James Burrows (left), a glioblastoma patient of CTRC medical oncologist Andrew J. Brenner, M.D., Ph.D., (right) has benefited from experimental gene therapy.

Survival doubled

James Burrows (left), a glioblastoma patient of CTRC medical oncologist Andrew J. Brenner, M.D., Ph.D., (right) has benefited from experimental gene therapy.

James Burrows (left), a glioblastoma patient of CTRC medical oncologist Andrew J. Brenner, M.D., Ph.D., (right) has benefited from experimental gene therapy.

An experimental gene therapy nearly doubled the overall survival of patients with a recurrence of one of the deadliest and most aggressive brain cancers, glioblastoma.

Glioblastoma kills two-thirds of patients within five years; a patient’s outlook with recurrence of the disease is considered to be weeks or months.

A Phase 2 clinical research study evaluated the gene therapy, called VB-111, in continuous and intermittent doses and in comparison to the standard treatment, the chemotherapy Avastin. Patients receiving VB-111 survived 15 months on average, compared to an average of eight months for patients receiving Avastin alone.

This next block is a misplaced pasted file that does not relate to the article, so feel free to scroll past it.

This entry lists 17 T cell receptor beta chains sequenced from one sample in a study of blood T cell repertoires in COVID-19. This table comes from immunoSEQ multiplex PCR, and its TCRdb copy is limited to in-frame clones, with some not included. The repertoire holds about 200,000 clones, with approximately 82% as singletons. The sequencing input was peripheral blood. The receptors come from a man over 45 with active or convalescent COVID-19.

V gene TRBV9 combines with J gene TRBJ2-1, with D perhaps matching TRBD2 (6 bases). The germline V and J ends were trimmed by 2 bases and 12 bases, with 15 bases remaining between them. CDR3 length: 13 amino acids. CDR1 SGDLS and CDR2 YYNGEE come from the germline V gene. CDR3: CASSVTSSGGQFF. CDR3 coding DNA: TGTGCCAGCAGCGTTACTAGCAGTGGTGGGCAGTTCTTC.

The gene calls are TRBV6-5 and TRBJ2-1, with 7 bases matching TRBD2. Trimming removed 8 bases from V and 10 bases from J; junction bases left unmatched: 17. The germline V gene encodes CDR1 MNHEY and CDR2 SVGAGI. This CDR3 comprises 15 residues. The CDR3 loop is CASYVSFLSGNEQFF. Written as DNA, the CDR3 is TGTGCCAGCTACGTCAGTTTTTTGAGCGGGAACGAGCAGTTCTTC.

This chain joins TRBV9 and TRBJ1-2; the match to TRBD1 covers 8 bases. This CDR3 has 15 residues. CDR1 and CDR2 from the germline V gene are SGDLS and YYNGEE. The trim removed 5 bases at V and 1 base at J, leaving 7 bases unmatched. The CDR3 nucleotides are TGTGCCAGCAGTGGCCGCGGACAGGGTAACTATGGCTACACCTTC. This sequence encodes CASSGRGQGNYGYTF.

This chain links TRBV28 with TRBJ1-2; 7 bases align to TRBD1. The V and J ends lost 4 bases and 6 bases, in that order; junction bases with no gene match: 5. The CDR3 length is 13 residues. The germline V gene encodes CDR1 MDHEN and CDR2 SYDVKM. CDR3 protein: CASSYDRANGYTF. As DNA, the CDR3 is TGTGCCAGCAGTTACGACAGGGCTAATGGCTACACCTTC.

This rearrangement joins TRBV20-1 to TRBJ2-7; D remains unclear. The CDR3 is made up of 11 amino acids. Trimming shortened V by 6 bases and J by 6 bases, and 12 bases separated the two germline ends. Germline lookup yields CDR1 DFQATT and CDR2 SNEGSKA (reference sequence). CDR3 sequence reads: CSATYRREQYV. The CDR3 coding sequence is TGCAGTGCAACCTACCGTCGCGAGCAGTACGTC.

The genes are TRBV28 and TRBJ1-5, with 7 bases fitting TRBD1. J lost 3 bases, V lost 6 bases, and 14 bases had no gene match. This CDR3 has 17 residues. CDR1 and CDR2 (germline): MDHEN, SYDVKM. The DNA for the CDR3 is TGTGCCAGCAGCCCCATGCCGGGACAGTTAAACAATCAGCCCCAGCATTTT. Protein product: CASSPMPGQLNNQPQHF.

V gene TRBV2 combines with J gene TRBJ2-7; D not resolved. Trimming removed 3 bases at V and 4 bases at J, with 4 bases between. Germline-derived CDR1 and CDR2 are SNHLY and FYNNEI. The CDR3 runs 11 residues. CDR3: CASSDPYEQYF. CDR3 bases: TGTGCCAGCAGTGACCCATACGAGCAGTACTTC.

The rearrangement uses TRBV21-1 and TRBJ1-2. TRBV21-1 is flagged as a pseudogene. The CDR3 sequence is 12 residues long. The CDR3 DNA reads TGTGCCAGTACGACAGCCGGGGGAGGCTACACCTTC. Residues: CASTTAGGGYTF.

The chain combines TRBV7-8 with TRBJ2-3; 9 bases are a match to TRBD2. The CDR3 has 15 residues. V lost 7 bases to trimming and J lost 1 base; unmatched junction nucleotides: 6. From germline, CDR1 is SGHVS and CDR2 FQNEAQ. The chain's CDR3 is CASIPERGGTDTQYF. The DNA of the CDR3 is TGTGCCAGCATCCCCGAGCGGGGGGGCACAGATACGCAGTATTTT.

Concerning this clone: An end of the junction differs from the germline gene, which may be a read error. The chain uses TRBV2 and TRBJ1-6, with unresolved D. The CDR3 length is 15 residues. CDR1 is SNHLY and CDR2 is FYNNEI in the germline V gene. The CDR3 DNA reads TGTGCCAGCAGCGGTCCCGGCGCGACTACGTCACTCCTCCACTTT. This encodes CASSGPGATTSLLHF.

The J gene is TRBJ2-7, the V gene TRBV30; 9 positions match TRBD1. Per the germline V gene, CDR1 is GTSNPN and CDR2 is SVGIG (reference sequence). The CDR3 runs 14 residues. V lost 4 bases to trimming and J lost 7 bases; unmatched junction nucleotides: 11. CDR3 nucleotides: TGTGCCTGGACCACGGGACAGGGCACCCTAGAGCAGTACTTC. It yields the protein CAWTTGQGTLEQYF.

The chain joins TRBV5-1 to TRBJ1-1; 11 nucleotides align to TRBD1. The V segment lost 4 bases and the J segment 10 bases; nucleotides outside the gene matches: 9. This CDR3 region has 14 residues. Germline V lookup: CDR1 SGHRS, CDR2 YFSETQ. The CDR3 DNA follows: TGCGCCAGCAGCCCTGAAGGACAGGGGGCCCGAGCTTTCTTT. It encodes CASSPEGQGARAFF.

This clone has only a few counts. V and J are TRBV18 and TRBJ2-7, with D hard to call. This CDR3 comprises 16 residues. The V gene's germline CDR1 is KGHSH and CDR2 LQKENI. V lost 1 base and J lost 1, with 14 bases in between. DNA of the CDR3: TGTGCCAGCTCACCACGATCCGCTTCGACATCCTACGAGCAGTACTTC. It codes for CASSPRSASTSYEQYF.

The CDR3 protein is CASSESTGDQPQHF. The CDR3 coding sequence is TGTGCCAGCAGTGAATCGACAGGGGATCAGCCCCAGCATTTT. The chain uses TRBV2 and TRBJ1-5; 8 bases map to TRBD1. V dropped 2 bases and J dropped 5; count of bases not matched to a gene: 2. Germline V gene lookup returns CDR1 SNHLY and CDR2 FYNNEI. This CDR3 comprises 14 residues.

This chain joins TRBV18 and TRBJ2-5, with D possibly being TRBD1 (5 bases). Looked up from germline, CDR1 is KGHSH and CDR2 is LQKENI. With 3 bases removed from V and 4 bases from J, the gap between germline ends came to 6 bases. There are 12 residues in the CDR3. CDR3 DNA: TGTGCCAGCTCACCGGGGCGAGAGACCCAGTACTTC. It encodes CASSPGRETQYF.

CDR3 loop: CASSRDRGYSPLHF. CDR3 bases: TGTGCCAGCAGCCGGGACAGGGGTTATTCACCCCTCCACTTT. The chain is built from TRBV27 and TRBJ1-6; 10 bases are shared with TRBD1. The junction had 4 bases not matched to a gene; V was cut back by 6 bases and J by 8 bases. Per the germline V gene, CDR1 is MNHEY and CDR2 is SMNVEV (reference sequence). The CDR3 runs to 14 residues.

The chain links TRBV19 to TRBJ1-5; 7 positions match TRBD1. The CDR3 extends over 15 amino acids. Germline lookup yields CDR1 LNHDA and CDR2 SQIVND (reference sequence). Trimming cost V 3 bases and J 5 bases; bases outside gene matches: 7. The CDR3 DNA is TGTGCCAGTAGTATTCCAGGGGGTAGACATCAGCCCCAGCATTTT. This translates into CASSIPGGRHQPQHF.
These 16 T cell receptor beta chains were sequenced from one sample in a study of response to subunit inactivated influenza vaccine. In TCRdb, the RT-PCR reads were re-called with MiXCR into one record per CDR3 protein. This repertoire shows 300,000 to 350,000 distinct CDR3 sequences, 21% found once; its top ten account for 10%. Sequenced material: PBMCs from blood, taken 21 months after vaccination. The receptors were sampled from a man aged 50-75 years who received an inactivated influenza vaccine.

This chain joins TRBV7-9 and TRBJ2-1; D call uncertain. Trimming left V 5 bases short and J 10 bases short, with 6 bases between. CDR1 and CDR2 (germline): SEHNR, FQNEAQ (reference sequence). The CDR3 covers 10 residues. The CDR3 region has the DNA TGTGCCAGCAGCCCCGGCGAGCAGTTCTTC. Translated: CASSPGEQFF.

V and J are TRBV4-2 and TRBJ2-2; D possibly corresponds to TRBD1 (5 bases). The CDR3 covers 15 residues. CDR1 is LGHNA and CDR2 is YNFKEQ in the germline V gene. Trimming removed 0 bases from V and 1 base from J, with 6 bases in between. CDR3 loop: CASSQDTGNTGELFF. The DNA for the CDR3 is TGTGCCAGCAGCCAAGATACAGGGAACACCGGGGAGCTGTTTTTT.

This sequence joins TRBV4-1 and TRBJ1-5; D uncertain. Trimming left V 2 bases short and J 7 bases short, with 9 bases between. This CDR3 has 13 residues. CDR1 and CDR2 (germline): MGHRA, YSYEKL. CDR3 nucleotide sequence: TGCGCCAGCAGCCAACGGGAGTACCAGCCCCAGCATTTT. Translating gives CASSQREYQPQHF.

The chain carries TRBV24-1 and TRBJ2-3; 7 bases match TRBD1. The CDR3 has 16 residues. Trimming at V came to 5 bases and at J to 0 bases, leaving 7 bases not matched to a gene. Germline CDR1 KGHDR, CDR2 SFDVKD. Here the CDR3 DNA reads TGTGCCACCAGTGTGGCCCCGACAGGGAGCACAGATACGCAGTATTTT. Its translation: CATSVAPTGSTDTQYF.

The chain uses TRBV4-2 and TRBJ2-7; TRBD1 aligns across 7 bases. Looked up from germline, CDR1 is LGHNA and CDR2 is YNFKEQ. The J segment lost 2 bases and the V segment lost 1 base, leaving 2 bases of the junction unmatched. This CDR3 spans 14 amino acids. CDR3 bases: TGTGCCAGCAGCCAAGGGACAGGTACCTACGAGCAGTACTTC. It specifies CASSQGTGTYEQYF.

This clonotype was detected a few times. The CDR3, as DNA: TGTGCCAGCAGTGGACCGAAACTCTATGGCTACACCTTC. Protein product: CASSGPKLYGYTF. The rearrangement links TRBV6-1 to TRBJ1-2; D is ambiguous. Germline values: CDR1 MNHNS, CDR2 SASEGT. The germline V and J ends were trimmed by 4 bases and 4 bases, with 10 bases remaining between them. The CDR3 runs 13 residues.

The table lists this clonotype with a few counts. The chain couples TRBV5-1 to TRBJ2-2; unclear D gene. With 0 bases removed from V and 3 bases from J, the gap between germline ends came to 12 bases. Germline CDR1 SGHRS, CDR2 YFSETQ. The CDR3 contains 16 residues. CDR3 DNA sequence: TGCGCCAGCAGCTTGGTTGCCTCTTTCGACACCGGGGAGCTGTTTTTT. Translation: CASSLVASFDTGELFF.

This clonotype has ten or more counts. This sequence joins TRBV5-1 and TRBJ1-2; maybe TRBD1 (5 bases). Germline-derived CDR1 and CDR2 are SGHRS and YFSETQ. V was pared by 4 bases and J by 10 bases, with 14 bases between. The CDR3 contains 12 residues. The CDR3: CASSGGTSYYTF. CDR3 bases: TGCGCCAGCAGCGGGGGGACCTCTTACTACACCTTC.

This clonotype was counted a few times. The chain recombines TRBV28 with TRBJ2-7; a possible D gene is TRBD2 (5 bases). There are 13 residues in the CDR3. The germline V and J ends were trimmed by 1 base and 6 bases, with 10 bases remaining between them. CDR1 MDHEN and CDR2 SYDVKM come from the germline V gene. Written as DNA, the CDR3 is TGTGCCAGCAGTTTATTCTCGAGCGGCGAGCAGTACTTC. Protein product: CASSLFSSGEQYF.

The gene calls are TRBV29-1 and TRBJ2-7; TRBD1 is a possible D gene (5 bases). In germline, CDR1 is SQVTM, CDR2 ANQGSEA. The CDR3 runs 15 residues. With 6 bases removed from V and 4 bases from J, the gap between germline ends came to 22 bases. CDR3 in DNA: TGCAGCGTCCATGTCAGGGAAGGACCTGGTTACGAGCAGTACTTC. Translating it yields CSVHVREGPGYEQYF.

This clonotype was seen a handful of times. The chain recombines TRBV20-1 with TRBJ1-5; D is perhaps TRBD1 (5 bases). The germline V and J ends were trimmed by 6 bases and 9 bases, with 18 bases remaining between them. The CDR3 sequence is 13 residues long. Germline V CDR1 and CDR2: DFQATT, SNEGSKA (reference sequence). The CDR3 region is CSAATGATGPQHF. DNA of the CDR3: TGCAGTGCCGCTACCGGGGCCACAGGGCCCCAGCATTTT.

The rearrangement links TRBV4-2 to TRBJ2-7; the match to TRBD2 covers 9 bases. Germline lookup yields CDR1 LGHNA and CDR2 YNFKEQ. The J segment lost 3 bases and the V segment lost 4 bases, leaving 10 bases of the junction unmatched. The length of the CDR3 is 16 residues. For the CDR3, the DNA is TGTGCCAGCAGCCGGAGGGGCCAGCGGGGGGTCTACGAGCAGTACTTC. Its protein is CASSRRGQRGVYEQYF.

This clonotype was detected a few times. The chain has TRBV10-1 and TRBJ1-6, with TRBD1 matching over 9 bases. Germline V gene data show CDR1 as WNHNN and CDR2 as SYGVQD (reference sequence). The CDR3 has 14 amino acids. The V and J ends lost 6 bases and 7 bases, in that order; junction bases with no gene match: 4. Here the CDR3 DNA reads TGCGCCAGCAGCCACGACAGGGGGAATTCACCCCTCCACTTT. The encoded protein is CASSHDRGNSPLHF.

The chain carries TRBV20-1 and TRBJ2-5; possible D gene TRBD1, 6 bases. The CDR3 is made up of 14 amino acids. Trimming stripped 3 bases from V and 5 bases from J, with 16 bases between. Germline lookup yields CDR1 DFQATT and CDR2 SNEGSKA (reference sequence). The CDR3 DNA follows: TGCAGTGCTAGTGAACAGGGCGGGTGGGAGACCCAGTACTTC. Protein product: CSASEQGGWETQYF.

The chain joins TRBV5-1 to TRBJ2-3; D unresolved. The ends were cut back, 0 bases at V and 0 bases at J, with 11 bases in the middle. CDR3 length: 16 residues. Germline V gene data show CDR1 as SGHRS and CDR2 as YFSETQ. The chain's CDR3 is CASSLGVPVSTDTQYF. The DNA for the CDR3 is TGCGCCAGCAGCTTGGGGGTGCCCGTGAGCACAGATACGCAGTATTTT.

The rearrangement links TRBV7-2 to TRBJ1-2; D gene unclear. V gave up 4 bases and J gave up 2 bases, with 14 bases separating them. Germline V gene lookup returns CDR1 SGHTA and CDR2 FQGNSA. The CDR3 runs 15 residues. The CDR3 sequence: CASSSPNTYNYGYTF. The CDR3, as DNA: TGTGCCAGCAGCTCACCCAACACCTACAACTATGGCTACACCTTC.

“In addition to the benefit in overall survival, VB-111 was safe and well-tolerated in the patients, and proved to be effective both as a single therapy for recurrent glioblastoma and in combination with Avastin,” said Andrew J. Brenner, M.D., Ph.D., a medical oncologist with the Cancer Therapy & Research Center and associate professor in medicine, neurology and neurosurgery.

The CTRC and three other centers enrolled 62 patients with recurrent glioblastoma for the studies.

The gene therapy effectively starves the tumor by blocking its ability to grow new blood vessels, said Dr. Brenner, principal investigator of the studies. Tumors themselves begin the process by secreting a factor that activates the VB-111 drug.

“This drug outsmarts the cancer,” he said.

The drug is administered intravenously once every two months. The most frequent side effect in the study was fever, lasting one to two days following the infusion. This suggests an immune system response to the drug, which may play a role in its effectiveness, Dr. Brenner said.

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